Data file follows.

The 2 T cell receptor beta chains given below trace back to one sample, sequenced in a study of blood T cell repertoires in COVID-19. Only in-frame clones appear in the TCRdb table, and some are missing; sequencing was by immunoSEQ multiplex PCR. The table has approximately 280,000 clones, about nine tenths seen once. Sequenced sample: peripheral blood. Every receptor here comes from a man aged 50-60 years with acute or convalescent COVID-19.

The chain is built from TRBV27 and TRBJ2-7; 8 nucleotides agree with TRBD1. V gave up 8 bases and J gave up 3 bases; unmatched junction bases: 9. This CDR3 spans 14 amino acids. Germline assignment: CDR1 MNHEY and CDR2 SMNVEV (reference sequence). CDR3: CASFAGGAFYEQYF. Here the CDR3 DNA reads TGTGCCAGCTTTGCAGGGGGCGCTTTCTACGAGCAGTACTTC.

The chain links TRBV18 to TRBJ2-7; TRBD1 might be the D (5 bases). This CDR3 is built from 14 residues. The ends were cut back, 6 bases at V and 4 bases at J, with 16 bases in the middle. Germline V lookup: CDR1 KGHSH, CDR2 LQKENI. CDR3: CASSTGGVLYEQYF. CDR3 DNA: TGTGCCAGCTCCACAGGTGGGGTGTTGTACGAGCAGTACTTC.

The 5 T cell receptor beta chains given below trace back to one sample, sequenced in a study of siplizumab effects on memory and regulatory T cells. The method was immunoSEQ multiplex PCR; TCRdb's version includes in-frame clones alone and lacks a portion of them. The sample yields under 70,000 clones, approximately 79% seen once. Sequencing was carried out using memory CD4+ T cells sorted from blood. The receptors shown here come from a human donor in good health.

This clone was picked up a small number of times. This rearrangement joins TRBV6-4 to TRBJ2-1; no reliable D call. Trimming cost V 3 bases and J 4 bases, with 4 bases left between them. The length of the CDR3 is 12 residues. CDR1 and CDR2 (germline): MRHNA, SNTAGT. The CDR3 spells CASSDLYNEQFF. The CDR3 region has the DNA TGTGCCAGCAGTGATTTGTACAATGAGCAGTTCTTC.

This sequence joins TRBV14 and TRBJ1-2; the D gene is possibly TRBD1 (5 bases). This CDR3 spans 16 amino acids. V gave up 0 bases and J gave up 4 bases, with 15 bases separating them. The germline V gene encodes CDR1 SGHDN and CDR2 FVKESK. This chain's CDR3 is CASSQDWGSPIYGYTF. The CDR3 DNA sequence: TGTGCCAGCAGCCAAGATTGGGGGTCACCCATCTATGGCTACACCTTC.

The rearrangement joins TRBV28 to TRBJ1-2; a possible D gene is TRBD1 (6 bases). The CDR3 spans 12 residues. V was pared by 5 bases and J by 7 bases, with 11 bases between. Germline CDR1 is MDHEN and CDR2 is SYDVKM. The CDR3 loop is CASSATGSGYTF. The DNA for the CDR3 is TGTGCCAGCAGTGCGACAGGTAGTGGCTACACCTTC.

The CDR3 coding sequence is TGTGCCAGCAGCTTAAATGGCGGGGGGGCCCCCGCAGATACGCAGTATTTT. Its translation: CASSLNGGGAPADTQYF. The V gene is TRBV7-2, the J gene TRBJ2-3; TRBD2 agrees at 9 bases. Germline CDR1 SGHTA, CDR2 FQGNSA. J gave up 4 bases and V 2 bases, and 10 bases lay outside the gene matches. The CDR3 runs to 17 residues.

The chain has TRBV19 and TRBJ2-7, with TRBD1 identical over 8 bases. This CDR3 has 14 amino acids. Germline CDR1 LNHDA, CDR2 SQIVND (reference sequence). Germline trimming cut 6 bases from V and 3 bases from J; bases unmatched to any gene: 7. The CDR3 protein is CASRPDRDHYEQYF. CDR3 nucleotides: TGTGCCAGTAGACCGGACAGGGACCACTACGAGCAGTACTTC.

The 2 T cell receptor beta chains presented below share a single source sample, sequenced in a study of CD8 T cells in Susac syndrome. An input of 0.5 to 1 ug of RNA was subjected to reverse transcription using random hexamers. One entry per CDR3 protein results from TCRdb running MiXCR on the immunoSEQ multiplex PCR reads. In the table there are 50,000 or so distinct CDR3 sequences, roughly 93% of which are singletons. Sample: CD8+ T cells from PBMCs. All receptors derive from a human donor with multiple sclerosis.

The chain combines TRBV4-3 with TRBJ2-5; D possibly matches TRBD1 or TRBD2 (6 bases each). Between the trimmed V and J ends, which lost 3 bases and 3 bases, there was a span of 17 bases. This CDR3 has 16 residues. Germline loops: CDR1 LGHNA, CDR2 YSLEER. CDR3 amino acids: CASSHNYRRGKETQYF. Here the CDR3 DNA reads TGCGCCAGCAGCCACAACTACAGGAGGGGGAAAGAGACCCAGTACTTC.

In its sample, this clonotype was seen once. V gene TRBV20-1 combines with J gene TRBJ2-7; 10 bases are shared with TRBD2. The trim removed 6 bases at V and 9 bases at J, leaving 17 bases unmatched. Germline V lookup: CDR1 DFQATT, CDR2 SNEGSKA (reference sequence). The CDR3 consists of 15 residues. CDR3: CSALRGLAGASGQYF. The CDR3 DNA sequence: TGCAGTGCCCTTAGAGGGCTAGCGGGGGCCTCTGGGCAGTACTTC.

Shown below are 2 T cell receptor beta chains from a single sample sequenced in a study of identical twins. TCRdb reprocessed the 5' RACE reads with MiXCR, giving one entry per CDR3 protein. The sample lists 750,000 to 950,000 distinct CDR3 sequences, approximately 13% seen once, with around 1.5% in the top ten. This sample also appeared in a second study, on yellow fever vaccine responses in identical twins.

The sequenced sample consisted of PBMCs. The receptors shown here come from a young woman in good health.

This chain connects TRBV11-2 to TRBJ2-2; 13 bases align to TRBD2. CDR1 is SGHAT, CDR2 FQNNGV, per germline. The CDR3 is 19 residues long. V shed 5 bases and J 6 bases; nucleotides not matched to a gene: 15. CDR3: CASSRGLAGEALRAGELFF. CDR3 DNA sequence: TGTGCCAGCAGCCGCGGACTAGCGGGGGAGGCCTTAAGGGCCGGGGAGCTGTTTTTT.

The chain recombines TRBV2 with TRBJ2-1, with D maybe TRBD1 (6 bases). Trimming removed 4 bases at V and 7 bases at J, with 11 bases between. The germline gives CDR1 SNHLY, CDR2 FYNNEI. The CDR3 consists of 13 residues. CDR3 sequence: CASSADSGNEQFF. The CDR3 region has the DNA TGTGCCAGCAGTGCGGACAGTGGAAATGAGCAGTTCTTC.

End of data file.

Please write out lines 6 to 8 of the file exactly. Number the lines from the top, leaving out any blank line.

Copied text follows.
This sequence joins TRBV14 and TRBJ1-2; the D gene is possibly TRBD1 (5 bases). This CDR3 spans 16 amino acids. V gave up 0 bases and J gave up 4 bases, with 15 bases separating them. The germline V gene encodes CDR1 SGHDN and CDR2 FVKESK. This chain's CDR3 is CASSQDWGSPIYGYTF. The CDR3 DNA sequence: TGTGCCAGCAGCCAAGATTGGGGGTCACCCATCTATGGCTACACCTTC.

The rearrangement joins TRBV28 to TRBJ1-2; a possible D gene is TRBD1 (6 bases). The CDR3 spans 12 residues. V was pared by 5 bases and J by 7 bases, with 11 bases between. Germline CDR1 is MDHEN and CDR2 is SYDVKM. The CDR3 loop is CASSATGSGYTF. The DNA for the CDR3 is TGTGCCAGCAGTGCGACAGGTAGTGGCTACACCTTC.

The CDR3 coding sequence is TGTGCCAGCAGCTTAAATGGCGGGGGGGCCCCCGCAGATACGCAGTATTTT. Its translation: CASSLNGGGAPADTQYF. The V gene is TRBV7-2, the J gene TRBJ2-3; TRBD2 agrees at 9 bases. Germline CDR1 SGHTA, CDR2 FQGNSA. J gave up 4 bases and V 2 bases, and 10 bases lay outside the gene matches. The CDR3 runs to 17 residues.